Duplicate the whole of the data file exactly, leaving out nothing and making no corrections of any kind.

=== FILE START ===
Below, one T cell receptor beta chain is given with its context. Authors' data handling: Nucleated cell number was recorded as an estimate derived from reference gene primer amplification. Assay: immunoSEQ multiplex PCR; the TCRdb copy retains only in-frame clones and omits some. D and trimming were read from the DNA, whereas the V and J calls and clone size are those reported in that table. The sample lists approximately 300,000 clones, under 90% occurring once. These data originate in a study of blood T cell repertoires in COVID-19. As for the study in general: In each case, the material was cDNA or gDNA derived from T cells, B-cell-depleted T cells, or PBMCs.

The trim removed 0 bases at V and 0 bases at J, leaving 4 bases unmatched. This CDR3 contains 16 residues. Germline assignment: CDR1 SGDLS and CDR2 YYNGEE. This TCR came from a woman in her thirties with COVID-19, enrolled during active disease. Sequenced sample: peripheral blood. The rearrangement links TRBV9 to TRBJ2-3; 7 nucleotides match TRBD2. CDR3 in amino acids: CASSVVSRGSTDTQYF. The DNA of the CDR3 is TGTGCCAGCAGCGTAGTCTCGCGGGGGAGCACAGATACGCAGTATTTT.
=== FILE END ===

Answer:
Below, one T cell receptor beta chain is given with its context. Authors' data handling: Nucleated cell number was recorded as an estimate derived from reference gene primer amplification. Assay: immunoSEQ multiplex PCR; the TCRdb copy retains only in-frame clones and omits some. D and trimming were read from the DNA, whereas the V and J calls and clone size are those reported in that table. The sample lists approximately 300,000 clones, under 90% occurring once. These data originate in a study of blood T cell repertoires in COVID-19. As for the study in general: In each case, the material was cDNA or gDNA derived from T cells, B-cell-depleted T cells, or PBMCs.

The trim removed 0 bases at V and 0 bases at J, leaving 4 bases unmatched. This CDR3 contains 16 residues. Germline assignment: CDR1 SGDLS and CDR2 YYNGEE. This TCR came from a woman in her thirties with COVID-19, enrolled during active disease. Sequenced sample: peripheral blood. The rearrangement links TRBV9 to TRBJ2-3; 7 nucleotides match TRBD2. CDR3 in amino acids: CASSVVSRGSTDTQYF. The DNA of the CDR3 is TGTGCCAGCAGCGTAGTCTCGCGGGGGAGCACAGATACGCAGTATTTT.